Wednesday, 6 September 2017

Spanish smoking ban miracle

It is with a heavy heart that I must inform you that someone's written another yet smoking ban miracle study.

This time it comes from Spain where a partial ban was introduced in 2006 followed by a 'comprehensive' ban in 2011. The authors look at these two dates and study two types of hospital admission (for asthma and COPD), thereby giving themselves four bites of the cherry to find a correlation.

They pooled a bunch of hospitals together and came up with this mess of inconsistent and contradictory results:

Can you see clear evidence of hospital admissions falling after either of the bans? Neither can I, but the authors claim that the following findings emerged:

The partial smoking ban was associated with a strong significant pooled immediate decline of 14.7% in COPD-related admission rates...



There was no subsequent effect of the comprehensive ban on COPD-related admission rates...


But for asthma, it was the other way round...

Asthma-related admission rates increased by 12.1% immediately after the partial ban...


...but decreased by 7.4% after the comprehensive ban.


This is pretty much the definition of a mixed result. Can you guess how it was written up in the abstract?

The partial ban was associated with an immediate and sustained strong decline in COPD-related admissions, especially in less economically developed provinces. The comprehensive ban was related to an immediate decrease in asthma, sustained for the medium-term only among men. 

If you guessed they would ignore the null and negative findings and focus only on the positive findings then give yourself a pat on the back. You know them too well.

Let's try to get our heads around this, shall we? The underlying assumption here is that smoking bans reduce hospital admissions by reducing exposure to secondhand smoke. If so, it seems that the partial ban was so successful in reducing secondhand smoke exposure that it reduced COPD admissions by 14.7 per cent. This is pretty bloody impressive when you consider that COPD is a chronic disease that takes decades to develop and which mostly affects smokers.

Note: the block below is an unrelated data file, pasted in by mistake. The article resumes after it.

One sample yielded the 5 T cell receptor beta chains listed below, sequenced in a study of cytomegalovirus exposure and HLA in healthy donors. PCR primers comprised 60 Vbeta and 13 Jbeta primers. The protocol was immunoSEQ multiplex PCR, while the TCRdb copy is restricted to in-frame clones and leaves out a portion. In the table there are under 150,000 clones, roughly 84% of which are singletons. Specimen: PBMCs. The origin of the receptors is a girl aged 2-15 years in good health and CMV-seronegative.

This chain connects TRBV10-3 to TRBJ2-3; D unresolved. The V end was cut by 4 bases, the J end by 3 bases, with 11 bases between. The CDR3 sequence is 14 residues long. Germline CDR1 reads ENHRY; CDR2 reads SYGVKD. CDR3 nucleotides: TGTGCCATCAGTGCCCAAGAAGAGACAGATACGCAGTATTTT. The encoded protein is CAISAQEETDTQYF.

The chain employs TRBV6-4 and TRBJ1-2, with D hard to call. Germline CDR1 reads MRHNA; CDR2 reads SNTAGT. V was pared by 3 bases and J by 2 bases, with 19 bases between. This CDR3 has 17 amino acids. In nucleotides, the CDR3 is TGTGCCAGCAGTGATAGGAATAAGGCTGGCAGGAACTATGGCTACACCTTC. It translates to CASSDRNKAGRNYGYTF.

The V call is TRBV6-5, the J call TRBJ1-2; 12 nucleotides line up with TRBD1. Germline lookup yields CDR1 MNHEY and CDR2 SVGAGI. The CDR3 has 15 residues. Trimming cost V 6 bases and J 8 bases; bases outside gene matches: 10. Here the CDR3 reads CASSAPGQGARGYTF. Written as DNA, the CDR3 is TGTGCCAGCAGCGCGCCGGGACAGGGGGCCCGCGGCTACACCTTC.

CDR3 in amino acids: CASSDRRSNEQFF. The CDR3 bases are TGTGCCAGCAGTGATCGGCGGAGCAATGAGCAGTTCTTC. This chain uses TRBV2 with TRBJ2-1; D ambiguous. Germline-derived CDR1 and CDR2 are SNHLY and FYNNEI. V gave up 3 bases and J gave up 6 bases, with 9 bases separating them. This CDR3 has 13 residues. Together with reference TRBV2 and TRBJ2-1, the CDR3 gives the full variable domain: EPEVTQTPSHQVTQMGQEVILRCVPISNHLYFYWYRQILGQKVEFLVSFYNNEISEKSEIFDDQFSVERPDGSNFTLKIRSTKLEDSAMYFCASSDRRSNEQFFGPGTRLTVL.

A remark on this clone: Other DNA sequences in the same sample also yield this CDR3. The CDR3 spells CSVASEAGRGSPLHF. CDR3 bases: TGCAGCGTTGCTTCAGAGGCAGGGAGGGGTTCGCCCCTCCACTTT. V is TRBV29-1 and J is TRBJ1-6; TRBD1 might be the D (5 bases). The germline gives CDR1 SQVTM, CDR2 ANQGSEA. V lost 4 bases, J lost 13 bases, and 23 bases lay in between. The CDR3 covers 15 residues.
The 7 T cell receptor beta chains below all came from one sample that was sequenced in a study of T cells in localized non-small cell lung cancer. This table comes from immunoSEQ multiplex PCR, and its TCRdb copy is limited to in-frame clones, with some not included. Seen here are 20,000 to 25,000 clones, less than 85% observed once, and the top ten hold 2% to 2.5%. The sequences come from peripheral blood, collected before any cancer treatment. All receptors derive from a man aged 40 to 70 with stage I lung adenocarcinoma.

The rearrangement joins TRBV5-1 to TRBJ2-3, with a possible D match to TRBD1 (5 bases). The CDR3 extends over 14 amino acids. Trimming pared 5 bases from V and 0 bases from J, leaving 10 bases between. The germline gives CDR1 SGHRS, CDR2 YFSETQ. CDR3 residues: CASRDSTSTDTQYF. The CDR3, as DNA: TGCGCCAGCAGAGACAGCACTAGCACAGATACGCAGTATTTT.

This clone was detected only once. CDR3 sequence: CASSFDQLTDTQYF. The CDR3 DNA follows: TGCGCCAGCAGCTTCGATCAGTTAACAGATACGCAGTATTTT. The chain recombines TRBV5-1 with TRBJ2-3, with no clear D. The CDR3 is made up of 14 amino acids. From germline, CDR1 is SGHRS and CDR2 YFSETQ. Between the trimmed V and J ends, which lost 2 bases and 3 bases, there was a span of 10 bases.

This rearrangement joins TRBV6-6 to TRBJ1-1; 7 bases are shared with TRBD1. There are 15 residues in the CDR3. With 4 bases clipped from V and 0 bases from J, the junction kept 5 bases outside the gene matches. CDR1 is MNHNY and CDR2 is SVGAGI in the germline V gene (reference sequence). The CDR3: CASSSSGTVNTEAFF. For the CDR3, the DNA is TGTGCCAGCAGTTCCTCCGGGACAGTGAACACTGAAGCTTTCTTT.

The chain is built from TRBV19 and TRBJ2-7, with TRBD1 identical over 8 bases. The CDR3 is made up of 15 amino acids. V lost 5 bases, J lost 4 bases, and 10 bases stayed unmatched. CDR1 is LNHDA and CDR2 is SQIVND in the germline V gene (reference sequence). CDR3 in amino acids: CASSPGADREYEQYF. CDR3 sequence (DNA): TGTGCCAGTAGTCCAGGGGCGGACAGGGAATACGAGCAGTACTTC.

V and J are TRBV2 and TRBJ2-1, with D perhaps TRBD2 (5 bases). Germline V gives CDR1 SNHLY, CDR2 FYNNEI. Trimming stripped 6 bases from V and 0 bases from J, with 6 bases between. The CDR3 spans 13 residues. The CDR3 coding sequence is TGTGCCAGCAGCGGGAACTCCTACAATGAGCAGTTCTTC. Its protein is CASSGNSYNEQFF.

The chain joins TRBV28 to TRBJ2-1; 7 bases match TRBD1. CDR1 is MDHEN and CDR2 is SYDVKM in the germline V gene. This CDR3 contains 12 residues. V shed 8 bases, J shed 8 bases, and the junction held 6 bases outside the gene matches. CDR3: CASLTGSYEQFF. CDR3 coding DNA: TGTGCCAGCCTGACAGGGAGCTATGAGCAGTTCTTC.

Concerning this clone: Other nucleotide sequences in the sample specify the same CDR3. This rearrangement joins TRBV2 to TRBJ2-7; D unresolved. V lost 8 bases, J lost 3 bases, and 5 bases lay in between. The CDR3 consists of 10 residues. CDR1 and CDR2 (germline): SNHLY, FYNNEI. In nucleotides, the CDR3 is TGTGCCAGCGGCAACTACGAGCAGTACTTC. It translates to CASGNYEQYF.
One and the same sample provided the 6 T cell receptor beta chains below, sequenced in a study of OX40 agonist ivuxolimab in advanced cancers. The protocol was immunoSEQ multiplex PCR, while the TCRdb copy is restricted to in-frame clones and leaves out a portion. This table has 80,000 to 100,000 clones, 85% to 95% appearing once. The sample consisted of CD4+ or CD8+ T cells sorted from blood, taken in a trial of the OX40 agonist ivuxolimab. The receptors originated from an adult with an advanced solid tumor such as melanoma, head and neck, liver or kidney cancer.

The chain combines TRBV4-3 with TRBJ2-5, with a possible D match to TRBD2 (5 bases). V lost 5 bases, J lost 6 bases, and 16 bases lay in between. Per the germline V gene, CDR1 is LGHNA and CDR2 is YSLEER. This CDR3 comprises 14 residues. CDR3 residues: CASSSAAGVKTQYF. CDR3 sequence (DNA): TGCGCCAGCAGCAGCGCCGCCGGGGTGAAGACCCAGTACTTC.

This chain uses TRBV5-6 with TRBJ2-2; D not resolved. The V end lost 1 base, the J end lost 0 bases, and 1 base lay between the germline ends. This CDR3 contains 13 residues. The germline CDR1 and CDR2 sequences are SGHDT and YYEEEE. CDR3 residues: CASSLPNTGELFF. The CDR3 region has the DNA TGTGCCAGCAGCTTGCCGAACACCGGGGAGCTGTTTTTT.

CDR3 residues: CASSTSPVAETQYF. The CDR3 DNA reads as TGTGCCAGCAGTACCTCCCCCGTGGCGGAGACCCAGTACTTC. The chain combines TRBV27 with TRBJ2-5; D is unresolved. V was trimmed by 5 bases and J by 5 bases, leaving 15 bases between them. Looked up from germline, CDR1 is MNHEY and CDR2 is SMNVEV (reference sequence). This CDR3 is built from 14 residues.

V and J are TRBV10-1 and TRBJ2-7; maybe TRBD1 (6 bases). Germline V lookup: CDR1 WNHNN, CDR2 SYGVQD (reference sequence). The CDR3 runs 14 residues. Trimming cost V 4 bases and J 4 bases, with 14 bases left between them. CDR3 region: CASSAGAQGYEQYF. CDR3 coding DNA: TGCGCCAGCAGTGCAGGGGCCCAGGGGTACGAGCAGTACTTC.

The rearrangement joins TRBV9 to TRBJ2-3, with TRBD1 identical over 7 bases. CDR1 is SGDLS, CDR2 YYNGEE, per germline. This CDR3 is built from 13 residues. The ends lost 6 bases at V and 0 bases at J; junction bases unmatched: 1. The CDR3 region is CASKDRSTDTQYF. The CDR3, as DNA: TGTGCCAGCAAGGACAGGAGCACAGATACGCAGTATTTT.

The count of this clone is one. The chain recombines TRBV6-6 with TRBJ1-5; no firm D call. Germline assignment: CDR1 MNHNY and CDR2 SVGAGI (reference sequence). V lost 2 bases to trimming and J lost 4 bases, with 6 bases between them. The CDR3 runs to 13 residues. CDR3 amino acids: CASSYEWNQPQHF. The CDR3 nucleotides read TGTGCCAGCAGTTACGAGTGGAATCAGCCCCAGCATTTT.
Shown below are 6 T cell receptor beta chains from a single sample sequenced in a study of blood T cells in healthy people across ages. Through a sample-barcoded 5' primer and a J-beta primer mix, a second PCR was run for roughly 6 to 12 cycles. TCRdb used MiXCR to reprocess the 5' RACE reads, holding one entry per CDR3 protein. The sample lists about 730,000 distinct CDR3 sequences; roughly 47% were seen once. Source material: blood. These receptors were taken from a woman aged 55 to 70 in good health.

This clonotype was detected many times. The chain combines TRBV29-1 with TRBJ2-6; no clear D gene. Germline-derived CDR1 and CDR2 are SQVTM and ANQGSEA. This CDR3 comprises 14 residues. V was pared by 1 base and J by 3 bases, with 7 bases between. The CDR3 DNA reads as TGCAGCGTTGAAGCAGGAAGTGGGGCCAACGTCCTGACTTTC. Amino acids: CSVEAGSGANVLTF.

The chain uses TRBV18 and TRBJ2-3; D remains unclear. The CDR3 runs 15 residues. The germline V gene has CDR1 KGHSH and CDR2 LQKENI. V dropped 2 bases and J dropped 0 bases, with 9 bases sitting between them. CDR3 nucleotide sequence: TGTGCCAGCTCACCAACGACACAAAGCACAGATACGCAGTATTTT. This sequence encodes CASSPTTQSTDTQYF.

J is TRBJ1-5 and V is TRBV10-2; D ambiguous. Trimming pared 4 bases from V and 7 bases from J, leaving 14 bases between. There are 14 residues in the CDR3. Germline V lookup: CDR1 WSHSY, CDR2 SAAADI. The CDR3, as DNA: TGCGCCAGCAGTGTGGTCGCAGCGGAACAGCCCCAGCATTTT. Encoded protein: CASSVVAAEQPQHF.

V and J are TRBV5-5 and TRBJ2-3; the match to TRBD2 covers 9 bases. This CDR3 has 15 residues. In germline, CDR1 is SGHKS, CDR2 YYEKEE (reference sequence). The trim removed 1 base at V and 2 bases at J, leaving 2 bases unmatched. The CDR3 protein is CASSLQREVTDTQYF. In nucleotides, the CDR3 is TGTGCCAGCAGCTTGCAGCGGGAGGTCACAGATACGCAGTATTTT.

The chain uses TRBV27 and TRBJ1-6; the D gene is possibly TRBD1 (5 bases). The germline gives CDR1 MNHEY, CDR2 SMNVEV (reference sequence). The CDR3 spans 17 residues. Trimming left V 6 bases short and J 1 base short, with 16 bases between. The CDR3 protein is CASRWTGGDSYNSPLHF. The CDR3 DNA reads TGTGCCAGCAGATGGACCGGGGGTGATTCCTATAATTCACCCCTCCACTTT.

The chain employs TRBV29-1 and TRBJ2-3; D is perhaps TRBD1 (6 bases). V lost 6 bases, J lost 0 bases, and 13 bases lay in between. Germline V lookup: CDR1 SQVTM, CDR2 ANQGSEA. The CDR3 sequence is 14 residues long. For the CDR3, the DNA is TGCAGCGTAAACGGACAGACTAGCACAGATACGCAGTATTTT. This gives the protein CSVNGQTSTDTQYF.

But despite the miraculous effect on COPD, the partial ban had the weird effect of increasing admissions for asthma by 12 per cent, although you can see from the graph above that there were about the same number of admissions after the 2011 ban as there had been in 2003 when there was no ban of any kind. And when it came to the comprehensive ban, asthma rates fell but COPD rates didn't.

Does any of this seem plausible? Does it make a lick of sense? I would suggest not.

It is sheer garbage. Manifestly so. The best result these jokers can produce is a fall in COPD admissions during a partial ban. That ban must have done a hell of a job of reducing secondhand smoke exposure, huh?

Well, no. Not according to the authors of the Tobacco Control Scale who celebrated the introduction of 2011's comprehensive ban by saying:

The 2005 so-called Spanish model (weak smokefree legislation in bars and restaurants), praised by the tobacco industry, is finally dead. In 2010 Spain adopted far reaching and comprehensive legislation on smokefree bars and restaurants.

The same authors had previously described the 2006 ban as 'weak and ineffective, and a study of it published in 2009 concluded that:

Among nonsmoker hospitality workers in bars and restaurants where smoking was allowed, exposure to SHS after the ban remained similar to pre-law levels.

And yet this 'weak and ineffective' legislation had a massive effect on COPD admissions whereas the 'comprehensive legislation' five years later did diddly-squat. The miracle becomes more confusing when you consider that the ban which reduced COPD admissions somehow increased the number of asthma admissions.

This data-dredging bilge makes no sense on any level. Even if you accept the authors' prior beliefs about secondhand smoke, it defies all logic. The authors don't even attempt to explain the contradictions and yet this utter drivel got published in a peer-reviewed journal, just like all its ludicrous predecessors got published in peer-reviewed journals. It is beyond a joke.

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